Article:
We have to consider that all information we receive has been filtered. In an organization, we often play a game of Chinese whispers where information is lost along the way, people's agendas are added, and incentives get mixed up. If you keep yourself close to the front-lines through embedding yourself in the work occasionally, you'll have access to non-filtered information. Your intuition is important, and it's honed close to the work, you can then step back and look at whether the problem is worth solving. "With intuition, we discover, with logic, we prove." Even the most shrewd number-wizards will have trouble seeing the delicate patterns in numbers alone. Use your own intuition, and listen to that of the people around you.
Small problems proceed, and they compound into catastrophes. The better you become at seeing issues before they become problems, the less reactionary you become. As an example, the author describes Rapid Response Teams that are called to patients on often nurse intuition. This reduces the death rate by 20%. What's your equivalent of a Rapid Response Team? Another useful technique I've always needed a name for is 'chair flying': Close your eyes and imagine what's going to happen. Are you ready? If you're about to embark on a camping trip and you're afraid you've forgotten something, sit back, close your eyes and play the weekend—you may very well realize you've forgotten a tarp for the rainy scenario you envisioned.
I liked this book because of its high focus on being proactive and the rich stories scattered throughout to support the book. I've seen people plant the right seeds months before a problem surfaces, making it an almost non-event. It's tough to recognize this, but I do think you have to be incredibly suspicious if someone's perpetually a fire-fighting hero in your organization. That's visible and easy to give credit to, but how many of these problems could've been prevented if they'd had their ears and eyes more open to be more proactive?...more
Do you have one of those moments in your life that had a disproportionate impact on your life? This book about how to create those moments for yourselDo you have one of those moments in your life that had a disproportionate impact on your life? This book about how to create those moments for yourself and others. The Heath brothers, authors of Decisive, have done it again—what an absolute pleasure. Especially the first two chapters on elevating experiences and creating moments of insight were absolutely excellent.
As the other Heath books, the structure is straight-forward. It dissects these moments into three broad categories: (1) Elevation of an experience where you build peaks, or break the script, (2) Insight, where you allow people to trip over the truth or help them stretch to gain knowledge, (3) Pride, by recognizing others and setting up work through small milestones that can be celebrated, (4) Connection by deepening ties through experience and developing a shared meaning with a group.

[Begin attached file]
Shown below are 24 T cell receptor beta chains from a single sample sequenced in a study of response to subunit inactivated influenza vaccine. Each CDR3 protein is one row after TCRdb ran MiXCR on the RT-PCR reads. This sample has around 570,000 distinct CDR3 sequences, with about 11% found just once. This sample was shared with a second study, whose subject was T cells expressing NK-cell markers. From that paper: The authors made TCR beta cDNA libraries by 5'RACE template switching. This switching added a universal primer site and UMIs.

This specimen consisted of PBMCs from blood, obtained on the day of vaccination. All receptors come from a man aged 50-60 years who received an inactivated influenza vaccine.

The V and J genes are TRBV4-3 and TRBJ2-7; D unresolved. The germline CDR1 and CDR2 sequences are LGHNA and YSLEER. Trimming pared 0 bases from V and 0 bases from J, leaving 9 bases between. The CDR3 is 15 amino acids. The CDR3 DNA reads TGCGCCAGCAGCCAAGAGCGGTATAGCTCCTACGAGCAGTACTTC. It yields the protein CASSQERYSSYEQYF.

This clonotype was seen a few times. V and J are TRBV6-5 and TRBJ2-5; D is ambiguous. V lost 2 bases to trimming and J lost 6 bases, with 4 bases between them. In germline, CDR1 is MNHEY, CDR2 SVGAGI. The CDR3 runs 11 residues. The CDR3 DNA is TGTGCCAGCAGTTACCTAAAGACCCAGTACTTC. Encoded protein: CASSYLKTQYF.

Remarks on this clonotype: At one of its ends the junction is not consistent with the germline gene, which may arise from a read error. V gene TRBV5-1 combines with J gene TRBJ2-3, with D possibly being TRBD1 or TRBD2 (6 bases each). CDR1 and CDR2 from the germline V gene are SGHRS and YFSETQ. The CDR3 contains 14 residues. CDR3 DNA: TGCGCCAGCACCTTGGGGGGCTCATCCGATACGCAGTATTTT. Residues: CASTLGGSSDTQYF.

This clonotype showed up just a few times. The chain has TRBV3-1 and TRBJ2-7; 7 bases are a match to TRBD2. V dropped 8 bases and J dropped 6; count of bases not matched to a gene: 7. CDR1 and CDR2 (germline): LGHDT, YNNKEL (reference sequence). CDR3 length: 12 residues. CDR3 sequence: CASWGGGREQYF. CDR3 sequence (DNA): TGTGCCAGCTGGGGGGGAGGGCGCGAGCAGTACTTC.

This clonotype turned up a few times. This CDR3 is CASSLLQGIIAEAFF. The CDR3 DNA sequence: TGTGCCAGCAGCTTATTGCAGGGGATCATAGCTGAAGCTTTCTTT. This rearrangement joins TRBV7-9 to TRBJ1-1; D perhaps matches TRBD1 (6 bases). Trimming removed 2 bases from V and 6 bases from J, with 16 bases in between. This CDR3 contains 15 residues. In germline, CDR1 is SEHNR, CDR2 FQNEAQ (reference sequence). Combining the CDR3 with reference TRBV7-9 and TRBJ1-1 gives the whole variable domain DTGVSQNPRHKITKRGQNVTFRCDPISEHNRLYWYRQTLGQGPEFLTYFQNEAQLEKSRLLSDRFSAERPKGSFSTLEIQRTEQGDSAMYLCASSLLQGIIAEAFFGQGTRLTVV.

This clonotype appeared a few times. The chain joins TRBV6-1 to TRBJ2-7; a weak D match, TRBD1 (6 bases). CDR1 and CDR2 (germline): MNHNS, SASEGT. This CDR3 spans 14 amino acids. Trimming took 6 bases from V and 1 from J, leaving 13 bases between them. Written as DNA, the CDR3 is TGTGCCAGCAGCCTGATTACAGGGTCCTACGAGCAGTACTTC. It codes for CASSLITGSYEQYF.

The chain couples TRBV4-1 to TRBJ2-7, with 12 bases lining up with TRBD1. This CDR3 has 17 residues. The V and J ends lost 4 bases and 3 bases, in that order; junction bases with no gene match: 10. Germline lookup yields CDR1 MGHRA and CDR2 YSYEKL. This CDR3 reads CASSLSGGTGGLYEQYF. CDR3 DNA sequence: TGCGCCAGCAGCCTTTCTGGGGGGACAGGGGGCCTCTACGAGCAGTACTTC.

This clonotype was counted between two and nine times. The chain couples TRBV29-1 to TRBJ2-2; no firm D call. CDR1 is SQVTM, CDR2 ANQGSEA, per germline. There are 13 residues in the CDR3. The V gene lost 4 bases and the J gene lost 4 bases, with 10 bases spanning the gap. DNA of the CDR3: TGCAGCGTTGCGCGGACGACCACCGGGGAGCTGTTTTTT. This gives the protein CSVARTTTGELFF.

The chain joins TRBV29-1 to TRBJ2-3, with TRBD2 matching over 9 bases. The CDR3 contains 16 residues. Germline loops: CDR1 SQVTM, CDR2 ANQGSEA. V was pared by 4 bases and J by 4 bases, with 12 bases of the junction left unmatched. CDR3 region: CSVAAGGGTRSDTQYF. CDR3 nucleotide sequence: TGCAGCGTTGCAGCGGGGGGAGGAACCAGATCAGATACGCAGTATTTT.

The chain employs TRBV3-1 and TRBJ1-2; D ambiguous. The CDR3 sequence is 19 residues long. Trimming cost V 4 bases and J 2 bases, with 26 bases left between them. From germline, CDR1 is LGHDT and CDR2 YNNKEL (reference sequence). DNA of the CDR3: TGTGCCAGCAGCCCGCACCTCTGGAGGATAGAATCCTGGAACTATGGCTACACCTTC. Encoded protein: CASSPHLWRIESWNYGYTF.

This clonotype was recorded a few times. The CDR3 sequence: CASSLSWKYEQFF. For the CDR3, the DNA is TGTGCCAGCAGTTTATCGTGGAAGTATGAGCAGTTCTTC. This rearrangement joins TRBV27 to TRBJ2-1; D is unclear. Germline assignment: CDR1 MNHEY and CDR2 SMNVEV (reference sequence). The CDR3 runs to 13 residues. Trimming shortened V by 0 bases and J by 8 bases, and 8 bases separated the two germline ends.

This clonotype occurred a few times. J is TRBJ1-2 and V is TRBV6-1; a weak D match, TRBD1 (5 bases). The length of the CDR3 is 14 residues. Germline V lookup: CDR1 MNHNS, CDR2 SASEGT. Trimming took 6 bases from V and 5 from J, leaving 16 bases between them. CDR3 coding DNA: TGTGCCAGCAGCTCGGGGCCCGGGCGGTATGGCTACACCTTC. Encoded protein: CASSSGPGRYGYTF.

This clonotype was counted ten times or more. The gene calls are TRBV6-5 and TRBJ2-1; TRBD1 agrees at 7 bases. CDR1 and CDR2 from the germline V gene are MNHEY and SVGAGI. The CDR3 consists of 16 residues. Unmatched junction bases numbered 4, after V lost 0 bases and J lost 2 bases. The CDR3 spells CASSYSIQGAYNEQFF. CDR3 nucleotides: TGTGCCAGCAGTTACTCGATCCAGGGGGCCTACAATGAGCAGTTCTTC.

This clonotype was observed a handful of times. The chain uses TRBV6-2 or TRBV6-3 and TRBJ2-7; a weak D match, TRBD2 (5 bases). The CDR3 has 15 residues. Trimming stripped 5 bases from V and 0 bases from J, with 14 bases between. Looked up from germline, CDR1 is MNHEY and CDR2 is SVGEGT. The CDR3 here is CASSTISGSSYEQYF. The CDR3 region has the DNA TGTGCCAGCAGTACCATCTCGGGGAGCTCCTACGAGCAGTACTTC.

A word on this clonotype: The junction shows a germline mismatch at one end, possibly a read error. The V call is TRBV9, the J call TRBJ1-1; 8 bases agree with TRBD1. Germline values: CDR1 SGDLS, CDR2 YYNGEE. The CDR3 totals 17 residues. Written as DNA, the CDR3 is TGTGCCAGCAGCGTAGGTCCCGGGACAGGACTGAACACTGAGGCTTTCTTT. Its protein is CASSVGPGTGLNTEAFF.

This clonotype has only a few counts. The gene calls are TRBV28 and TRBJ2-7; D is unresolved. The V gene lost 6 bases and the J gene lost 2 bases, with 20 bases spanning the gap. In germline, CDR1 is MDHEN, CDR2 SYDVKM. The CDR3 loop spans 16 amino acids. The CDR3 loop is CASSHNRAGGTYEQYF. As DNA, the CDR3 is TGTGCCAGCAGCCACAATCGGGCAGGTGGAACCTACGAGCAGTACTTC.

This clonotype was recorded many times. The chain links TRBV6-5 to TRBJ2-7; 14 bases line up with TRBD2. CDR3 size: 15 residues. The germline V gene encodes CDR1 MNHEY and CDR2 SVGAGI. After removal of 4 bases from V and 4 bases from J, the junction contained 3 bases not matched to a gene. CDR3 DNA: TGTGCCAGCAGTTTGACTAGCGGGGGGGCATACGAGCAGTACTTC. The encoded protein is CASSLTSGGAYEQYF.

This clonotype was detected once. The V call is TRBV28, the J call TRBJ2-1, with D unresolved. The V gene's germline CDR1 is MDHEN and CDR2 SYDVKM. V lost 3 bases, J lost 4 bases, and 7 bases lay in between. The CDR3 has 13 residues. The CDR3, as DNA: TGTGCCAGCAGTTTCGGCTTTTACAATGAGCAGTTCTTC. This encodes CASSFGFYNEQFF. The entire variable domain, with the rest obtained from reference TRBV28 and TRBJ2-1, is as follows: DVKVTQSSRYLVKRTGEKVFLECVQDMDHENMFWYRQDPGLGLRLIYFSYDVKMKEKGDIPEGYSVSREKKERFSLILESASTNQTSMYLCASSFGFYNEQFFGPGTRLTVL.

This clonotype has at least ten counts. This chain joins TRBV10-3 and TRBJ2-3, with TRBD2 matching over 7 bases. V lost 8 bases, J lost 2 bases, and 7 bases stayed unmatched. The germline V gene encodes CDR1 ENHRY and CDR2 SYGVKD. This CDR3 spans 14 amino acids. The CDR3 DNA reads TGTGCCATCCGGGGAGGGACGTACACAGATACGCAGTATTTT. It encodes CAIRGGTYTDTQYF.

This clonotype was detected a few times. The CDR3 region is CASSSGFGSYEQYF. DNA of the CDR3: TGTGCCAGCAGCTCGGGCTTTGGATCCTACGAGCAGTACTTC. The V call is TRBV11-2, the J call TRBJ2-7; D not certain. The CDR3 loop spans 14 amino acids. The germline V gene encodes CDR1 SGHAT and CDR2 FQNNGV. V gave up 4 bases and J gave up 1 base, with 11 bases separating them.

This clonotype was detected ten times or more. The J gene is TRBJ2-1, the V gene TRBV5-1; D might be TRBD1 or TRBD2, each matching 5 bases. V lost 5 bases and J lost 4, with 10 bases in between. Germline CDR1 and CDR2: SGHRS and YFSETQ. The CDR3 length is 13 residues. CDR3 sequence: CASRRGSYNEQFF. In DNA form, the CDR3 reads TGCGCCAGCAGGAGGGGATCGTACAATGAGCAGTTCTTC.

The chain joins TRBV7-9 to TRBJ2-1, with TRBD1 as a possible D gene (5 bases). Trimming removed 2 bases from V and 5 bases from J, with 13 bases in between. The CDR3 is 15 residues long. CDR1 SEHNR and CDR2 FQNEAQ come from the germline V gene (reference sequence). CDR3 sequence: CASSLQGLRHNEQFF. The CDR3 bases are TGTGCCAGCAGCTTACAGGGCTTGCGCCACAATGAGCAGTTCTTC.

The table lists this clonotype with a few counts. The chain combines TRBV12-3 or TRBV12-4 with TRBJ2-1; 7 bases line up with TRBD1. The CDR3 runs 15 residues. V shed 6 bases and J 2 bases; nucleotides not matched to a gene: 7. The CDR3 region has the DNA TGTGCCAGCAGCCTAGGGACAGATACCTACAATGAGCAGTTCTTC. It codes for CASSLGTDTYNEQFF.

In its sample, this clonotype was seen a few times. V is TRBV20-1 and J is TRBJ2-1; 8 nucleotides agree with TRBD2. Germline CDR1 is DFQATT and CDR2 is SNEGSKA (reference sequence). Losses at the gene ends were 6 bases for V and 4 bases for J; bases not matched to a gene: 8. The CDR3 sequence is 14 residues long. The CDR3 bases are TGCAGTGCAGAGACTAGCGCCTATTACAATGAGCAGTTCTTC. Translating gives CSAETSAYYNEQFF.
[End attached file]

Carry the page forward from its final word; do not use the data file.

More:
(1) Elevation. How do you elevate an experience? There’s a hotel somewhere in LA that has stunning reviews. It costs about the same as the Ritz Carlton and Marriott, yet it’s not a fancy building with a marble lobby or anything remotely resembling those hotels. What they do have that those hotels don’t, is a Popsicle Phone. By the pool, there’s a red telephone. If you lift the dial, you can order your popsicle to the pool—for free—from the hotel staff. People cannot stop talking about how incredible this is. It elevates an already great vacation experience with a simple, cheap gesture from the hotel found nowhere else. This hotel obsesses over creating small moments for their guests.
Intuitively, they know about the peak-end principle: People tend to forget the duration of an event and remember the worst or best moment, as well as the ending. In this case, you remember the Popsicle Phone, and how they lead you out the door and wished you a pleasant journey home—but not the average beds.
A highly interesting airline satisfaction study showed that, based on revenue, it’s 9x as valuable to focus on raising people’s average experience (5/10) to an amazing experience (9/10), than it is to focus on raising negative experiences (2/10) to an average experience (5/10). People develop much more loyalty to you if you can give them, even inconsistently, an elevated experience. How many restaurants do you keep coming back to because you’ve had one or two truly excellent experiences? How influenced are you by the Halo effect on subsequent visits?
This chapter reminds me of a story from my dad I’ll never forget. He once came home from a business trip and told me how he’d stayed at the same hotel as the last time he went. When he came to the hotel after a long day of travel, they’d had cold Coca Cola waiting for him in the room. They knew, because he’s ordered it at the restaurant at the last visit, that it was his favourite drink. I don’t doubt he’d go out of his way to come back here. That’s so simple to do.